When record-breaking summer heat hits, the effects of warming are far from equal
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Climate change is making hot summer days more common and more pronounced. Last week, Las Vegas broke heat records for mid-June, as did Reno. But each new record only tells a part of the story. In reality, heat is not static, and it is not equally distributed across a city. The way we experience hot summer days goes beyond any one number.
As a warming climate drives up temperatures, certain neighborhoods of Las Vegas and Reno experience heat more intensely than other areas due, in part, to how cities were developed and what is known as the urban-heat island effect. In urban settings, heat is absorbed and amplified by our infrastructure — things like buildings, roads and parking lots.
And urban heat varies across a city, creating a differential. Parks, vegetation, open space and shade work to help offset the heat-island effect — and those features are often more predominant in affluent areas.
“When it’s reported that it is 115 [degrees] in Las Vegas, that’s a single measurement at a single location,” said Kristen Averyt, the state’s climate policy coordinator and a research professor at UNLV who is studying urban sustainability. “But at any given time, temperatures can be upwards of 10 degrees warmer or 10 degrees cooler depending on where you live in town.”
Combining satellite imagery and census tract data, researchers have mapped this in multiple studies. New research, published by Nature Communications in May, found that in most major U.S. cities, low-income populations and communities of color, on average, are exposed to higher levels of summer urban heat than white and wealthy populations.
Glenn Sheriff, a co-author of the paper, said that going in, researchers believed income would likely be a driving factor of heat inequality. Sheriff, an assistant research professor at Arizona State University with a background in economics, assumed that home prices would be more expensive in cooler neighborhoods. The results turned out to be more complicated.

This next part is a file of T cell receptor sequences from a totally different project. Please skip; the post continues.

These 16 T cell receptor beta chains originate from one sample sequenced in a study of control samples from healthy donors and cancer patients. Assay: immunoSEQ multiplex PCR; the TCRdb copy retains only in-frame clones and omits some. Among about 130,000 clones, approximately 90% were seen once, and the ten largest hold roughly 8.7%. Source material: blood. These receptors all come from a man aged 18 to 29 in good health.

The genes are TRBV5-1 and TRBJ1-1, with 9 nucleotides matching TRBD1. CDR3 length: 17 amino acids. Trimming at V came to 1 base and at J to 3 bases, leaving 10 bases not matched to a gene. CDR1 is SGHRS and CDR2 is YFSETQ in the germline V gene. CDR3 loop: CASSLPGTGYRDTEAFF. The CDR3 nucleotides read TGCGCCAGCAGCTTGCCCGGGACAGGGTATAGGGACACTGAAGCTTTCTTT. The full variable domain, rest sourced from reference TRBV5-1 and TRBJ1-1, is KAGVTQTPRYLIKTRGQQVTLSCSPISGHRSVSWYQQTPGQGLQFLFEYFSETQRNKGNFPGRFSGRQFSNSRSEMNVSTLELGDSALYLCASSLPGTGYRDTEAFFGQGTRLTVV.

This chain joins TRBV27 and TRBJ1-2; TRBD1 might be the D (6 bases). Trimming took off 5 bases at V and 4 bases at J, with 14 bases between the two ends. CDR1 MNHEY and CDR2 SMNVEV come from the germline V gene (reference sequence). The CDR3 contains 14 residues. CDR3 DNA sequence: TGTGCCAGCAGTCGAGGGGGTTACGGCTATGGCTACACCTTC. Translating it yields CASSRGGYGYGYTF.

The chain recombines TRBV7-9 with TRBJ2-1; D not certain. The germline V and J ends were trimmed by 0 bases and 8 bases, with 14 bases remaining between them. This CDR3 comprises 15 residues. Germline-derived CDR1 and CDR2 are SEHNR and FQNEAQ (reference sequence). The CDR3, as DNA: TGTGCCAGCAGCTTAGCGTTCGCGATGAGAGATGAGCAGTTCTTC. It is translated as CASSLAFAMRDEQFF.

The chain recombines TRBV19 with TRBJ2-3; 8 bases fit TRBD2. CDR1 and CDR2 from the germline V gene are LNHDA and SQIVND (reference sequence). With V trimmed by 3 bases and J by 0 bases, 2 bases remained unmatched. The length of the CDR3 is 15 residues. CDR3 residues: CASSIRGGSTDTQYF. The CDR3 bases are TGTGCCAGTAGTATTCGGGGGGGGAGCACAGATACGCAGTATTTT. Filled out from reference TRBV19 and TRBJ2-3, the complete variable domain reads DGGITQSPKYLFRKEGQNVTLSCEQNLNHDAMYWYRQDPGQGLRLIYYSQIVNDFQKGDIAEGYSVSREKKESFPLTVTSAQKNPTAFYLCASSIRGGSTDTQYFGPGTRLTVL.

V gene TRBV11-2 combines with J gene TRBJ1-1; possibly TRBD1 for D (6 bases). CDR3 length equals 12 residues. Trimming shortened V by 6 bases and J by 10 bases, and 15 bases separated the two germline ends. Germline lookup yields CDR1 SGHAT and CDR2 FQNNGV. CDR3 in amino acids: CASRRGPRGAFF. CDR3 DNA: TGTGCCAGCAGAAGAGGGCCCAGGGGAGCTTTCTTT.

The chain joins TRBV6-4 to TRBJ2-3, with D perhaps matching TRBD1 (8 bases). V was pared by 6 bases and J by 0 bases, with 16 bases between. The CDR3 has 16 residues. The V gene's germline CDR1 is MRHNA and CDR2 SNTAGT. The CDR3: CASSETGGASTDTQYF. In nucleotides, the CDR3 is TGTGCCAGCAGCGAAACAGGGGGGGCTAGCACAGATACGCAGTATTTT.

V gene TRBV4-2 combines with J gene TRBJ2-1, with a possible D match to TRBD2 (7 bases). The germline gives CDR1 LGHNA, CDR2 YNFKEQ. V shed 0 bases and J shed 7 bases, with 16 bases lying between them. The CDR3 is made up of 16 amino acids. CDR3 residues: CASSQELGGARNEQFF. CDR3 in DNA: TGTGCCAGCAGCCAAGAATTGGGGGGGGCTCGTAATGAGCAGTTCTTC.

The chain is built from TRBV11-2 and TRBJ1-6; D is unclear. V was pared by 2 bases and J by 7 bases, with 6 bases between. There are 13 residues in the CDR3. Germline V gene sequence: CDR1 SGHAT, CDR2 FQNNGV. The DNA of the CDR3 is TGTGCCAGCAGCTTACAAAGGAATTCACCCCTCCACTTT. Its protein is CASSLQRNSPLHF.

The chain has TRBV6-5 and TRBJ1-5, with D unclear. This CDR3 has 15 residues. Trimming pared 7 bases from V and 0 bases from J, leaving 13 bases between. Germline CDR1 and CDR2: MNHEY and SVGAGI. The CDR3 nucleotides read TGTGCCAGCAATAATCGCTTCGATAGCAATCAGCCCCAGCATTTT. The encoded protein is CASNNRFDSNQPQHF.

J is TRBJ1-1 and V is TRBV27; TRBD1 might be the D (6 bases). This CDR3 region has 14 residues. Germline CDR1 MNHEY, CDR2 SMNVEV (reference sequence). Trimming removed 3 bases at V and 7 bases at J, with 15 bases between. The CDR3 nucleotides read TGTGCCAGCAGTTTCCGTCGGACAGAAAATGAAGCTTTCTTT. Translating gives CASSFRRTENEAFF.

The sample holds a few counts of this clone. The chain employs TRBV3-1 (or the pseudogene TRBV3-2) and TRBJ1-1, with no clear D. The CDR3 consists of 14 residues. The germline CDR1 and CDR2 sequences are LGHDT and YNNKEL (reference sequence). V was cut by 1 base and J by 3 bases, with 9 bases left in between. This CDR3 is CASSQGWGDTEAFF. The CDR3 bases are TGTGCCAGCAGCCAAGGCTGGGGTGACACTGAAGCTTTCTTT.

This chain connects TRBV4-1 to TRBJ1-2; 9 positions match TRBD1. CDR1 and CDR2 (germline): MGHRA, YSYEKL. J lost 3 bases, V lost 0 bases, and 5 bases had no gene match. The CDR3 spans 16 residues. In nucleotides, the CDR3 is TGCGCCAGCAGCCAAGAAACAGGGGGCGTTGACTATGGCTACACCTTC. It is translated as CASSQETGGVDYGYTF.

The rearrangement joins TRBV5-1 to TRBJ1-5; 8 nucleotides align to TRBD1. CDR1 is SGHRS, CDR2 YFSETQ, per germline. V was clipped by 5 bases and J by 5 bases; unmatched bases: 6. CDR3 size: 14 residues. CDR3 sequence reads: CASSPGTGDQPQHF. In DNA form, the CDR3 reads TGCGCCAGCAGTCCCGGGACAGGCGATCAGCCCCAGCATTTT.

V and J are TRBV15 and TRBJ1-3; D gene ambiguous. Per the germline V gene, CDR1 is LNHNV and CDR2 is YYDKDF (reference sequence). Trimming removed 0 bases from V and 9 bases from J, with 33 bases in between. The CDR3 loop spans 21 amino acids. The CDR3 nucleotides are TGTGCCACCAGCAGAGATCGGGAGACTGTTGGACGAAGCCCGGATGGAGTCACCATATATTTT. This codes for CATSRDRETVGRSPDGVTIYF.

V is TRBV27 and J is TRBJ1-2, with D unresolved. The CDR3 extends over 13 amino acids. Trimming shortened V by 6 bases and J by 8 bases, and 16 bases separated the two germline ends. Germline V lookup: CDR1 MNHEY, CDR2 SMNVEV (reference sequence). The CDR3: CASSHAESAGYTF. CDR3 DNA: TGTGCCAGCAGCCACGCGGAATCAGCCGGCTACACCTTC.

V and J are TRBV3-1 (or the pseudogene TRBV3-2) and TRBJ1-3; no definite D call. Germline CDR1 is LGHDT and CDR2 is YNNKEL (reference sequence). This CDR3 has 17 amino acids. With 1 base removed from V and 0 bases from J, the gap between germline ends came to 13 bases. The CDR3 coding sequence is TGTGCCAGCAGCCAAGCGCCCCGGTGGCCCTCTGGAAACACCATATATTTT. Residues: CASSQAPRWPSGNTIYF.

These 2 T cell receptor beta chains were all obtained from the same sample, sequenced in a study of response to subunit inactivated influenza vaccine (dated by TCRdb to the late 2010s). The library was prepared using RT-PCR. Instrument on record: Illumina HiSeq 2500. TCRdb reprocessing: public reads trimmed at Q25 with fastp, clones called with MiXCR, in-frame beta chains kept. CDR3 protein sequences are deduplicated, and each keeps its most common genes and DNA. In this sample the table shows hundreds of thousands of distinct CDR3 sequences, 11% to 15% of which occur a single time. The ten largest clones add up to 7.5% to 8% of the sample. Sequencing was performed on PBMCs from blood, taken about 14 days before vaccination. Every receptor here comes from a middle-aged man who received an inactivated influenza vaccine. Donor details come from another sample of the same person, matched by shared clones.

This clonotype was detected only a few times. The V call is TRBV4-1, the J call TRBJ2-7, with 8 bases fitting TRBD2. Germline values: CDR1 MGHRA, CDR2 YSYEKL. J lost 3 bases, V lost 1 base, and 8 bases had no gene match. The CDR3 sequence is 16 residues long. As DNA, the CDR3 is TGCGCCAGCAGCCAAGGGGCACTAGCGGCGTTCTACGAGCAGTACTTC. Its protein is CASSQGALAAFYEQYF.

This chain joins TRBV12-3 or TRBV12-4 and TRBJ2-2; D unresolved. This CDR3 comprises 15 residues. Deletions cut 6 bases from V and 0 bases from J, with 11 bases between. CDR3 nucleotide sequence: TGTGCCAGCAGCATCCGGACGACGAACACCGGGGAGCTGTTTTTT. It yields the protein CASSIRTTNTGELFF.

The study found, across the United States, that the intensity of urban heat for a person of color, on average, is “practically identical” to the heat exposure of a person living below poverty.
In Las Vegas, the study found that people living below the poverty line, on average, have more heat exposure than people living two times above the poverty line. At the same time, people of color, on average, also have more exposure to urban heat in Las Vegas. In Reno, the same was true.
But when researchers compared the intensity of urban heat for people of color with people living below the poverty line in Las Vegas and Reno, they came to different conclusions.
In Las Vegas, those living below the poverty line experienced more heat exposure, on average, than people of color by a margin considered statistically significant.
Reno, on the other hand, looked more like the rest of the country. People of color, on average, experienced slightly more exposure to urban heat (by about 0.4 degrees Celsius) than people living below poverty.
That raises a serious question: What are the drivers behind the data? Researchers are still studying the issue, and there could be a range of intertwined answers, from historic (and often discriminatory) housing policies to where local governments made public investments.
“The heat is not seeking out a demographic,” said Jake Dialesandro, a Ph.D. candidate studying thermal inequality at the University of California, Davis. “But it does get amplified in these areas that have high impervious surfaces, a lower tree canopy and a lack of green space.”
Last year, Dialesandro co-authored a paper that looked at the unequal distribution of urban heat in cities across the Southwest, including in Las Vegas and Reno. The paper identified some of the widest disparities in California’s Inland Empire and Palm Springs. But it also found heat disparities in low-income and Latino neighborhoods across Nevada’s two major cities.